The Dallas Cowboys have until May 3rd to decide if they want to exercise their fifth-year option on Leighton Vander Esch's rookie contract. But given the linebacker's injury issues and regressing performance the last two years, Dallas is unlikely to give him any major guarantees until they see how he performs in 2021.
There's been some confusion about what Vander Esch's option year would cost. Figures ranging between $12-$13 million have been thrown around for a while based on Leighton having been a Pro Bowler in 2018.
However, the fine print in the collective bargaining agreement shows that Leighton hasn't met the criteria for the highest payday.
Yes, Vander Esch made his first and only Pro Bowl as a rookie. However, he was only an alternate and made the roster when Luke Kuechly pulled out of the event due to injury.
According to the CBA, only a first-ballot Pro Bowl appearance counts towards the 5th-year option criteria.
In addition to his Pro Bowl appearance not counting, Vander Esch's numerous absences due to injuries have cost him the playing time criteria as well. The thresholds are:
- Play 75% or more of offensive or defensive snaps in two of first three seasons.
- Average 75% of offensive or defensive plays over the course of first three regular seasons
- Play 50% of offensive or defensive snaps in each of first three seasons.
Sadly, Leighton's chronic neck issues, a broken collarbone in 2020, and other minor injuries have kept him reaching any of these. He's only appeared on 42-47% of the team's defensive snaps each of the last two years after 77% as a rookie.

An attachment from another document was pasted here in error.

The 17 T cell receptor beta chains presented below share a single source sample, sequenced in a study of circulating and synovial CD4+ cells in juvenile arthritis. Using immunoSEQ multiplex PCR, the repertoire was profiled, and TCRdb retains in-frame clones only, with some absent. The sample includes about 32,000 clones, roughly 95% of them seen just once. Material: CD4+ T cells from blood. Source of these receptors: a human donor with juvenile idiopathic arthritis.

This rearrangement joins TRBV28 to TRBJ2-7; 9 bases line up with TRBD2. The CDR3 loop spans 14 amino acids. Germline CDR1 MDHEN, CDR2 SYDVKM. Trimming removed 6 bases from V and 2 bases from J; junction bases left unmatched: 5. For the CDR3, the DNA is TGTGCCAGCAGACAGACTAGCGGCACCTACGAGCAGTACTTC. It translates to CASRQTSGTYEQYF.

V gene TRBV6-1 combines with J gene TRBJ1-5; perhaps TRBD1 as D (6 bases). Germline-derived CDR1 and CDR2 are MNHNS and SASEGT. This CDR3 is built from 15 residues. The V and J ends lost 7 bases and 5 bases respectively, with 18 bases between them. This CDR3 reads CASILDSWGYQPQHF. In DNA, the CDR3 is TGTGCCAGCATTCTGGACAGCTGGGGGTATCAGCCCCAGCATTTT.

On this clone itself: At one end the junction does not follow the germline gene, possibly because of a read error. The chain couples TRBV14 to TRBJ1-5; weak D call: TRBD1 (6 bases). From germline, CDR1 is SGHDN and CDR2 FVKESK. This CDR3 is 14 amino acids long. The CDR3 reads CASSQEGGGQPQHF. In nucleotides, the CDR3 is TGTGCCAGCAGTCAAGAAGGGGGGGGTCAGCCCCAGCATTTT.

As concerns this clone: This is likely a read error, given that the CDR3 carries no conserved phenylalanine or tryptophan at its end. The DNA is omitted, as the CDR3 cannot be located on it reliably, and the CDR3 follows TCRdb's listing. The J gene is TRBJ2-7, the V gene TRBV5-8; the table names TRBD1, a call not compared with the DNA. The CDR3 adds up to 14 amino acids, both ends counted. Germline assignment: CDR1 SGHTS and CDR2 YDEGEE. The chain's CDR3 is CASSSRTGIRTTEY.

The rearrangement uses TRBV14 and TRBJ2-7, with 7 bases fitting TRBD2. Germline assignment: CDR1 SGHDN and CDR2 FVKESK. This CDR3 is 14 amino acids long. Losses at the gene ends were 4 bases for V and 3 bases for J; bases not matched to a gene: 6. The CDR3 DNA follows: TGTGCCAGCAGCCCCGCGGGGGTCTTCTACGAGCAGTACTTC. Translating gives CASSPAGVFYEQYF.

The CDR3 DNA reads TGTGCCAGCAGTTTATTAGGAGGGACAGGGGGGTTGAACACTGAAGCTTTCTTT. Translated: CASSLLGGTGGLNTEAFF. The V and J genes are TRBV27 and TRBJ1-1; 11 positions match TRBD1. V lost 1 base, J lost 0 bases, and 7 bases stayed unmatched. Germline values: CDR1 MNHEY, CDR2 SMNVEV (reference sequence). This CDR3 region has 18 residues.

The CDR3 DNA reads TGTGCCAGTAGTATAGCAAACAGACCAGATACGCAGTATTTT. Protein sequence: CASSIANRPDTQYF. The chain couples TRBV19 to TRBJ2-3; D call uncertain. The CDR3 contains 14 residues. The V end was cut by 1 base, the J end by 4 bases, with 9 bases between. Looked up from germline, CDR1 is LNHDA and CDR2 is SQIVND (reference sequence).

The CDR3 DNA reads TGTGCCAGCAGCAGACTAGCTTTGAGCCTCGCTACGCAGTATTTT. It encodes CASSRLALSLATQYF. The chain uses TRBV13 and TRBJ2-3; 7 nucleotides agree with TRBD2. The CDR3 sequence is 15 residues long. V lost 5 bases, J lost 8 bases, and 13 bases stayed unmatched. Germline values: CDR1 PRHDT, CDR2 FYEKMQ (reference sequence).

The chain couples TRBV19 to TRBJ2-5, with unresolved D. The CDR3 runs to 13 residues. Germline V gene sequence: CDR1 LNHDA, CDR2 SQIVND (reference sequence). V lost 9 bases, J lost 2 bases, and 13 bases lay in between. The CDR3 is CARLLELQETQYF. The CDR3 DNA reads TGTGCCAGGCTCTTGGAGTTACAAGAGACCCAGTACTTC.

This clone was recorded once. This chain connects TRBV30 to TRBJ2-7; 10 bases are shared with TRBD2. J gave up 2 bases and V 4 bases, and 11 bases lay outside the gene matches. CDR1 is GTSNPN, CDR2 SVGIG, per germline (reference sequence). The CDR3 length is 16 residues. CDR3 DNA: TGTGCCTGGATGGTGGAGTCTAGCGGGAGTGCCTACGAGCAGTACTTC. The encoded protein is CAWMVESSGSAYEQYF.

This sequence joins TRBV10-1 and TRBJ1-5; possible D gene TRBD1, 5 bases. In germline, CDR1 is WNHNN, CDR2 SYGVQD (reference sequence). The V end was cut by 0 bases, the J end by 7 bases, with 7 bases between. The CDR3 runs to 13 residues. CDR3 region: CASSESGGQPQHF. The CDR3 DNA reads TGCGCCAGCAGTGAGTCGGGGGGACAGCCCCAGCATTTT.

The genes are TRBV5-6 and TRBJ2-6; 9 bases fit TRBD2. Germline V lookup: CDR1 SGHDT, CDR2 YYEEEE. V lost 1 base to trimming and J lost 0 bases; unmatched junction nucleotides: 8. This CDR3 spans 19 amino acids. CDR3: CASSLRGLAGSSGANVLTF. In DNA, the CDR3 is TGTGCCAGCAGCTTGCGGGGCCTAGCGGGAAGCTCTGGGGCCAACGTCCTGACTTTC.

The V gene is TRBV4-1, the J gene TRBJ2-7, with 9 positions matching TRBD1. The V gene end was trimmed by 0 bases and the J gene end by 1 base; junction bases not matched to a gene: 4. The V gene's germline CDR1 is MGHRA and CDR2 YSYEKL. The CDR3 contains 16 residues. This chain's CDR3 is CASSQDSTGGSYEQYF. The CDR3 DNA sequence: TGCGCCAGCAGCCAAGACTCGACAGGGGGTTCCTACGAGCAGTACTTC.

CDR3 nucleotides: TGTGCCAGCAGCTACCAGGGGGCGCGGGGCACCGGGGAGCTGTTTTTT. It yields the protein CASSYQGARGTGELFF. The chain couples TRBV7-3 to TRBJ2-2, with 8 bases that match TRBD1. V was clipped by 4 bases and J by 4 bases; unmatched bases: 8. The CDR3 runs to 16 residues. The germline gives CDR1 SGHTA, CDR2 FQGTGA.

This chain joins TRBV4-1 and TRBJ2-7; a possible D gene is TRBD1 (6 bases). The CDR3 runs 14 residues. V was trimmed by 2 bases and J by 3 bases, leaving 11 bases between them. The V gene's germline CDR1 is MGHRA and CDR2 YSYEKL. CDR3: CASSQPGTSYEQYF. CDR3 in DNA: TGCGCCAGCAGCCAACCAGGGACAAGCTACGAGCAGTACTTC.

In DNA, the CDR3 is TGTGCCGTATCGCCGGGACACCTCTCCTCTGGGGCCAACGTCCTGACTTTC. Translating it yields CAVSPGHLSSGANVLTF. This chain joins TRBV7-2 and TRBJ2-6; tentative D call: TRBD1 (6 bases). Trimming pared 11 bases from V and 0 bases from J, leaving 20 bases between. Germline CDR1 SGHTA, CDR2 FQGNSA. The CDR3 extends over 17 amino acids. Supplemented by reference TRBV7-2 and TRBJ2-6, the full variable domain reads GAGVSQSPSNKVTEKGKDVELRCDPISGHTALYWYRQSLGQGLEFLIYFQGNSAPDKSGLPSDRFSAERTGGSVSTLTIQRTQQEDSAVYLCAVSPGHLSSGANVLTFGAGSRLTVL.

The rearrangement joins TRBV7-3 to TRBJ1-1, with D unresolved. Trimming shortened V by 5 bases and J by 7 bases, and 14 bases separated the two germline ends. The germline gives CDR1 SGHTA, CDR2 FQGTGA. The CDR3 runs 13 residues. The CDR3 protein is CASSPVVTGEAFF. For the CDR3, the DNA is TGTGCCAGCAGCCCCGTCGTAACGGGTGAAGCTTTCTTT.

Long story short; Vander Esch only qualifies for the lowest tier of 5th-year option compensation at $9,145,000. But even that reduced amount is probably too rich for the Cowboys.
Based on current salaries for inside linebackers, $9 million would still make Vander Esch one of the 10-15 highest-paid players at his position. It would also give him one of the highest single-season cap hits of any players on Dallas' roster.
What's more, the fourth and fifth years of the player's contract become fully guaranteed once the option is exercised. That means Dallas would still be stuck with the financial burden even if Vander Esch's health issues continue to keep him off the field.
Leighton might be worth that risk if he was still the same guy from 2018. He'd even be worth the top-tier amount of $14.7 million if he was still playing at that level.
But with his play trending downward and availability still highly suspect, Leighton Vander Esch needs to prove something in 2021 to get any future consideration from the Cowboys. They can always work on a contract extension with him during the season or in 2022, but right now there's just too much uncertainty with the player for anything more.